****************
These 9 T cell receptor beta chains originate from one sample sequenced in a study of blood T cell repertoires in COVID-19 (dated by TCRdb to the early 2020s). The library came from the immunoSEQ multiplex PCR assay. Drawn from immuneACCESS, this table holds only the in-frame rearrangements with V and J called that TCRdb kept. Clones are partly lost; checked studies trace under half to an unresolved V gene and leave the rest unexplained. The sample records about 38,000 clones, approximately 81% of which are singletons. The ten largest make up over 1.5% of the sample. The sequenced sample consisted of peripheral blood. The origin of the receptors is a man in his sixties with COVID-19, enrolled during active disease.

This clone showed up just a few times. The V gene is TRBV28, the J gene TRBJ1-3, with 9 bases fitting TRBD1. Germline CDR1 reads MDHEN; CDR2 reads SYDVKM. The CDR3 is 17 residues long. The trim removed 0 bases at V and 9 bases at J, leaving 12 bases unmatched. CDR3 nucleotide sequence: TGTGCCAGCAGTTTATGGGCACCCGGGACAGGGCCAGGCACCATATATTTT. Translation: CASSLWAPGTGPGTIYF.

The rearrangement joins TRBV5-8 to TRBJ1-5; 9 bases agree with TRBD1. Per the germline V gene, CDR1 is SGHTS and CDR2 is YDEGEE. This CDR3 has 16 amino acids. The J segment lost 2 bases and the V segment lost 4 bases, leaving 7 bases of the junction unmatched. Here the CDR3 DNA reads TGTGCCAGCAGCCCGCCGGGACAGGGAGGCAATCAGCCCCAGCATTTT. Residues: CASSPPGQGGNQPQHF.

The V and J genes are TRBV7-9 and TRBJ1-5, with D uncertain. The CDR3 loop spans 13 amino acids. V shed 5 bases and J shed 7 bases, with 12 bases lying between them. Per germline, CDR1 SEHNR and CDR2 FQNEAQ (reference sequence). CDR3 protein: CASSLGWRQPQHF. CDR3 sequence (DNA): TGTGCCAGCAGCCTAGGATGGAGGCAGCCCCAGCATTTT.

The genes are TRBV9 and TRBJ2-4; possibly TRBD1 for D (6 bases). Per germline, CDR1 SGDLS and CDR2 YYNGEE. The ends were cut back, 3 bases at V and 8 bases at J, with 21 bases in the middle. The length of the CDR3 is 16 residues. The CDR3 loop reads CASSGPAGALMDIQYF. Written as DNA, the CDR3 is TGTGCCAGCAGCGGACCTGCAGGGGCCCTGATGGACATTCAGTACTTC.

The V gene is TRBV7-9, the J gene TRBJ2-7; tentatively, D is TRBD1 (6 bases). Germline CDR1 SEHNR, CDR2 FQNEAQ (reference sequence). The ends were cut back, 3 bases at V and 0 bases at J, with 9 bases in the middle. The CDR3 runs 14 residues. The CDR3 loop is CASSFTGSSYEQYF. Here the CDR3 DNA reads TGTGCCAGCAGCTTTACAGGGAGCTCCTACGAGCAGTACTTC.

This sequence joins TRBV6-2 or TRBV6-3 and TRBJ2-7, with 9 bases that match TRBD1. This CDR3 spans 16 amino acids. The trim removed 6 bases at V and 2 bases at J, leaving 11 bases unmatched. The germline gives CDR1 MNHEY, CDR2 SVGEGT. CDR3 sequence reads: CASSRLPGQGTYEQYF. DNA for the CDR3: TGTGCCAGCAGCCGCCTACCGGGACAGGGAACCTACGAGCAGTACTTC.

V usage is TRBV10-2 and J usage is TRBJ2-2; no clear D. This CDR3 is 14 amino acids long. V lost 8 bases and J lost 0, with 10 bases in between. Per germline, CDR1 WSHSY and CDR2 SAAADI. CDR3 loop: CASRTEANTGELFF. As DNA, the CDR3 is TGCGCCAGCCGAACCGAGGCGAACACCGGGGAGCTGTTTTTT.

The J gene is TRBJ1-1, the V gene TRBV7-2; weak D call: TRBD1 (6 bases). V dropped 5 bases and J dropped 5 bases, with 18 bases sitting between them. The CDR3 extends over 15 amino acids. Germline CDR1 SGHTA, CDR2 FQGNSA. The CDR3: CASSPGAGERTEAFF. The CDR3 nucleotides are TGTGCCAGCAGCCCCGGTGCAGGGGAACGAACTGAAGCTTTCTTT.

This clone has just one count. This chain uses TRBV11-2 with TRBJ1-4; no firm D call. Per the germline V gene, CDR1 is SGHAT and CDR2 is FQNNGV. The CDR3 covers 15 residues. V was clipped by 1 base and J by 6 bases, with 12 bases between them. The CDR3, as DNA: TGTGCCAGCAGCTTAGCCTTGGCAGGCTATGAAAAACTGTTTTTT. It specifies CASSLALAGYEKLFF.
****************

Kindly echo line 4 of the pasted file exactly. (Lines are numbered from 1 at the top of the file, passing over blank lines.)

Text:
The V and J genes are TRBV7-9 and TRBJ1-5, with D uncertain. The CDR3 loop spans 13 amino acids. V shed 5 bases and J shed 7 bases, with 12 bases lying between them. Per germline, CDR1 SEHNR and CDR2 FQNEAQ (reference sequence). CDR3 protein: CASSLGWRQPQHF. CDR3 sequence (DNA): TGTGCCAGCAGCCTAGGATGGAGGCAGCCCCAGCATTTT.